Information Possibly Outdated
The information presented on this page was originally released on February 28, 2014. It may not be outdated, but please search our site for more current information. If you plan to quote or reference this information in a publication, please check with the Extension specialist or author before proceeding.
Coupons, strategy can help save money
JACKSON – Families can find a few extra dollars for summer vacation or for the piggy bank by clipping coupons and planning shopping lists.
“By spending just a few hours a week clipping coupons, you can save up to 40 to 50 percent on your grocery bill,” said LaTrell Stokes, Oktibbeha County agent with the Mississippi State University Extension Service. “You don’t have to be an extreme couponer to save a significant amount.”
Stokes, who clips coupons herself, said shoppers do need a strategy, though.
“You won’t save a significant amount if you just clip a coupon here and there,” she said.
Consumers need to spend a little time each week studying store ads and gathering coupons. Shoppers should also familiarize themselves with each store’s coupon policy. Bargain hunters do best when they combine sale items with coupons and shop on days that stores double coupons.
“Most grocery stores in Mississippi don’t double coupons, but some discount stores do. One store I frequent doubles coupons up to 70 cents every Saturday,” Stokes said. “If stores allow coupon stacking, take advantage of that.”
Some stores offer electronic coupons, which can be found on their website and loaded onto a store loyalty card. E-coupons can sometimes be used in conjunction with manufacturers’ coupons.
Shoppers should familiarize themselves with stores in their area to find the best prices and sales on the products they use. Stokes recommends consumers clip only coupons for items they use or their friends or family use. Stockpile only items that are used frequently or do not expire quickly.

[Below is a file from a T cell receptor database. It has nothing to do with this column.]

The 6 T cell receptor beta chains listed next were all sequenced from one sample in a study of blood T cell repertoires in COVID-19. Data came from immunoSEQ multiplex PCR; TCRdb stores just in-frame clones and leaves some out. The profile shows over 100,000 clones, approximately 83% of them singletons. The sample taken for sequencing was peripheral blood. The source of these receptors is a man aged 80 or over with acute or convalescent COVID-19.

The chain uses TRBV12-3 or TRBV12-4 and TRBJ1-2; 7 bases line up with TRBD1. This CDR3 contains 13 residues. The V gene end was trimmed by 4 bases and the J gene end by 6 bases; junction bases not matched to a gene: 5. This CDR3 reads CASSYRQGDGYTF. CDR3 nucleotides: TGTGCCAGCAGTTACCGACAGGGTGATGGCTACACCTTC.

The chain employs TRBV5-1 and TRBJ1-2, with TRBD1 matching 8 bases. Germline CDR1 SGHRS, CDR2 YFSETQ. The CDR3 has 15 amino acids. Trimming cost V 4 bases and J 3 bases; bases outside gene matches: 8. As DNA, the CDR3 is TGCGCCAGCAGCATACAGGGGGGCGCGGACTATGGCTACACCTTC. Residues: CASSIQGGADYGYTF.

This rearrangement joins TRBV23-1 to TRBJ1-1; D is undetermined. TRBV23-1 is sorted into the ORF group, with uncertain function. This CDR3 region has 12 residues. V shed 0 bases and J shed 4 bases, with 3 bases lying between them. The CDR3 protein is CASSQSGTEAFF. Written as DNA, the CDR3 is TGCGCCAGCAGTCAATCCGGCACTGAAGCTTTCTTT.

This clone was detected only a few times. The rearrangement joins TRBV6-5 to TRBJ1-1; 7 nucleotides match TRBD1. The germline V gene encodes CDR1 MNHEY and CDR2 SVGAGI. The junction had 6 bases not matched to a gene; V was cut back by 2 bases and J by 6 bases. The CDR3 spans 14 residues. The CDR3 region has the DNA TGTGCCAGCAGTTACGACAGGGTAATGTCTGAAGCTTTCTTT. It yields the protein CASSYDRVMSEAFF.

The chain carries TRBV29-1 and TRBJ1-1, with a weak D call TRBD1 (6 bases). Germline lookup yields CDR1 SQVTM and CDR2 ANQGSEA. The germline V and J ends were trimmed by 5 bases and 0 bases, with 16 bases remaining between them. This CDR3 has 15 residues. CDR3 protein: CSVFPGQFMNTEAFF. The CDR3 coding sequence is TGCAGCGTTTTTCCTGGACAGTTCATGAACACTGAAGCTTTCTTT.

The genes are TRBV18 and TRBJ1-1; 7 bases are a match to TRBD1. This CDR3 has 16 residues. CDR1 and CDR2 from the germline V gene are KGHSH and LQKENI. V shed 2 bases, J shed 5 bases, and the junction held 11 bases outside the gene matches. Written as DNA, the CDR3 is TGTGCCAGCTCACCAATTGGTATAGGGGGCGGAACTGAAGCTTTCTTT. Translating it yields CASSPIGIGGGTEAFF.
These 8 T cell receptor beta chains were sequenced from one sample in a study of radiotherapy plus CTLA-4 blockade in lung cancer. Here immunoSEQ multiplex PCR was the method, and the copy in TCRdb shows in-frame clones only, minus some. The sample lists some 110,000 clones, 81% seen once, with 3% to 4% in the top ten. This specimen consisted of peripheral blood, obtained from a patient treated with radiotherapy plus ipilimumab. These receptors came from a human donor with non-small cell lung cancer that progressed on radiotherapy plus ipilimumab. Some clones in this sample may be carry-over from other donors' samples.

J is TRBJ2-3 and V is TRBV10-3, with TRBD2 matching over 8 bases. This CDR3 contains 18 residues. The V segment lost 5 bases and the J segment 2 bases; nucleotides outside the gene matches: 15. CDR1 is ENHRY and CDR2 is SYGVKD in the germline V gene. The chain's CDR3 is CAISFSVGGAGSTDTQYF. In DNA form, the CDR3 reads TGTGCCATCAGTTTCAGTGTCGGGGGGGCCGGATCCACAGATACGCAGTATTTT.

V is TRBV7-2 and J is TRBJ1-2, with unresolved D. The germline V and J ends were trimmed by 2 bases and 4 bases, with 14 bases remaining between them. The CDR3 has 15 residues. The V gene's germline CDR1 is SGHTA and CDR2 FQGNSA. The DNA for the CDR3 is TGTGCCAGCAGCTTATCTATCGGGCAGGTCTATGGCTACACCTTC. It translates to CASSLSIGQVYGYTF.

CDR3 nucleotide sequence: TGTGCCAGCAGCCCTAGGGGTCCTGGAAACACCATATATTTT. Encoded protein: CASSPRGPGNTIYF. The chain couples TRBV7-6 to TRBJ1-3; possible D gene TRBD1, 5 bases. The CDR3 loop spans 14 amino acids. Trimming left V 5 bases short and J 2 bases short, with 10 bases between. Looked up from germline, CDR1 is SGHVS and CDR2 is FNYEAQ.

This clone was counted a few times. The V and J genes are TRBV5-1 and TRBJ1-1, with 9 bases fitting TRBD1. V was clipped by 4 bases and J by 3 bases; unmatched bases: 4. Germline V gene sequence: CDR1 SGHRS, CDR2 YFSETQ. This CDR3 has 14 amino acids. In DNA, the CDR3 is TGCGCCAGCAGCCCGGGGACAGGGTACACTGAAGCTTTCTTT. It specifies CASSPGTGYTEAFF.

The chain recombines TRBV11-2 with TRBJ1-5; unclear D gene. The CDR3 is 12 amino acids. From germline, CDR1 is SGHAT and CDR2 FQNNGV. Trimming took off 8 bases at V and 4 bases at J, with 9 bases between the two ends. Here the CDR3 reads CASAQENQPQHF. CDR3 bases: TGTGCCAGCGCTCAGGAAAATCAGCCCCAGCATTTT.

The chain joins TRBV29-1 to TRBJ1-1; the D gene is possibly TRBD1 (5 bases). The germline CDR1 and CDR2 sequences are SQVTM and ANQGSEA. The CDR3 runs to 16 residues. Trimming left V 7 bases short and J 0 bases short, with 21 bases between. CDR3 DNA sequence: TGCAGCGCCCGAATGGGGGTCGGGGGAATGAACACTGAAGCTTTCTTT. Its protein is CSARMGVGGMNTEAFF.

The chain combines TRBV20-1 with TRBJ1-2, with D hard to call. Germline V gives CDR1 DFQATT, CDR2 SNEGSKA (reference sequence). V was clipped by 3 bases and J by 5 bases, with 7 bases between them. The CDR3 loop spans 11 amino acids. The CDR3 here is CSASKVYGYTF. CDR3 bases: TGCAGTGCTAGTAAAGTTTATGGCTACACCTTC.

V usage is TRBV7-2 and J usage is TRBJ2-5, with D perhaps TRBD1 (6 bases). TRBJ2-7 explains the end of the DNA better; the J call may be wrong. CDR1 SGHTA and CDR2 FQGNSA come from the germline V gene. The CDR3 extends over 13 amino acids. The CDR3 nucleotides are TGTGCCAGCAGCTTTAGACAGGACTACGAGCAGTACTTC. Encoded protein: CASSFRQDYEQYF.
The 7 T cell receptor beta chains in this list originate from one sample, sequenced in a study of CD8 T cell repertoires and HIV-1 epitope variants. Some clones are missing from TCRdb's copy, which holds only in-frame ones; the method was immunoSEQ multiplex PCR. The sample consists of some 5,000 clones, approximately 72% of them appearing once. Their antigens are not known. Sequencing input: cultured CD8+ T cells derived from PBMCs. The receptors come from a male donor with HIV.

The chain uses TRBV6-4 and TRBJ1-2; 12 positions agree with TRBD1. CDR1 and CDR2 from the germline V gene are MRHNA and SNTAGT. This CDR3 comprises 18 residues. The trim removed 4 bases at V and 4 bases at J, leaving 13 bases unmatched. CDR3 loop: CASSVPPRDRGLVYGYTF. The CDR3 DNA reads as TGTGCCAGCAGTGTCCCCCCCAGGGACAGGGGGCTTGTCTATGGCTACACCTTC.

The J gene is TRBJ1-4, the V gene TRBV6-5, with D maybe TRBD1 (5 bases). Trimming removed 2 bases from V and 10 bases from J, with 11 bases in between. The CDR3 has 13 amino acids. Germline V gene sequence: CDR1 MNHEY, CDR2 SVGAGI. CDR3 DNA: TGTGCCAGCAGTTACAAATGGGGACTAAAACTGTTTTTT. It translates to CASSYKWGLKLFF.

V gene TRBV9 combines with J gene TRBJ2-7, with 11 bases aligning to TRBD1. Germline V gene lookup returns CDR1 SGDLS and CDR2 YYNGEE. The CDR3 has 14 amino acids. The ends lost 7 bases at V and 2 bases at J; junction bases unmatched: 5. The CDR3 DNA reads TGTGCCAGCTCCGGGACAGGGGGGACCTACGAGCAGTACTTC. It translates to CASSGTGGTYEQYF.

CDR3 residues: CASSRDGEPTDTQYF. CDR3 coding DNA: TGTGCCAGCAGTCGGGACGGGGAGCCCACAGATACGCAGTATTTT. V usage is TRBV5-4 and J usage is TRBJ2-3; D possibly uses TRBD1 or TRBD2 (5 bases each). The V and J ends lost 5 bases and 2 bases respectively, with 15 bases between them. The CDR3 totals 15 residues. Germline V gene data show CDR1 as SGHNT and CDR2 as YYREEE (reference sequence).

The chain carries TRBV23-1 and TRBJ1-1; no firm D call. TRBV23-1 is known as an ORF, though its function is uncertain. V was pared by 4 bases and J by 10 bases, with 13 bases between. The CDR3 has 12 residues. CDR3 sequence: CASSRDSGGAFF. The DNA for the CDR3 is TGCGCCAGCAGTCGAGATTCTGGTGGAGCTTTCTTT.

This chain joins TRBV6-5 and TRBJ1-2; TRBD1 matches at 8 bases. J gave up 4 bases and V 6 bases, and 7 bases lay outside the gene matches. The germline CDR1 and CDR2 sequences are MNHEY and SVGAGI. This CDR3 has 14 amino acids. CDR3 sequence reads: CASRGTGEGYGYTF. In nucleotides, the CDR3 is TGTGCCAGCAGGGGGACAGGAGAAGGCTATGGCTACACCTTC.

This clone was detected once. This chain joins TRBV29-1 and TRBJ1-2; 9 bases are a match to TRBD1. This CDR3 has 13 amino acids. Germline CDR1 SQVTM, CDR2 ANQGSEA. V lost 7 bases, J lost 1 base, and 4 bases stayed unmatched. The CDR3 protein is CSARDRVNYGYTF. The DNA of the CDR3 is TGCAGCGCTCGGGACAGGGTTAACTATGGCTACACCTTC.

“I stockpile household cleaning supplies and personal hygiene items when they are on sale and I have coupons for them,” Stokes said. “I don’t stockpile much food. I may buy more than one or two of a food item, but the items are things I know my family will eat before they expire.”
Stokes said she can often get toothpaste, toothbrushes, deodorant and similar items for free with the right combination of coupons and sales.
Organization is important for a no-stress shopping trip, and there is an organizational strategy to fit every personality. A zippered binder with baseball card sleeves is a good way to keep coupons in order. Binders can be arranged by store, aisle, product groups or expiration date.
Accordion files and coupon envelopes also work well, said Susan Cosgrove, family resource management agent with the MSU Extension Service in Newton County.
“Some people prefer to keep the entire newspaper insert and clip coupons when they know they need an item,” Cosgrove said. “These can be inserted into sheet protectors and filed in a file box or expandable file. A small envelope or box with dividers is easy to handle and fits in a purse. They are great for unexpected trips or frequent clearance areas.”
Coupons are available in newspapers, in stores and on the Internet through store websites, manufacturers’ websites and coupon websites.
Stokes and Cosgrove recommended these coupon websites: http://www.cellfire.com, http://www.pgesaver.com, http://www.thegrocerygame.com, http://www.afullcup.com, http://www.smartsource.com, http://www.redplum.com and http://www.upromise.org.
Cosgrove said coupons for clothing and housewares also are valuable. Consumers should follow the same strategies as with grocery coupons.
“Read the fine print, and do your research before making a purchase,” Cosgrove said. “Don’t assume that just because you have a coupon, you will be saving money. Ask yourself, ‘is the original price too high in the first place?’”
Coupon clubs made up of family and friends can make the task more fun and help maximize savings, Cosgrove said.
Cosgrove also offers these tips to help keep the budget in check:
• Shop with a list.
• Eat before grocery shopping.
• Compare brands and use unit pricing.
• Give up convenience foods.
• Make a budget, then plan and track spending.
• Avoid wasting food and other things.
• Let laundry air dry.
• Set the thermostat to 68 degrees in the winter and 78 degrees in the summer.
• Pay bills on time to avoid late fees.
• Shop at consignment and thrift stores.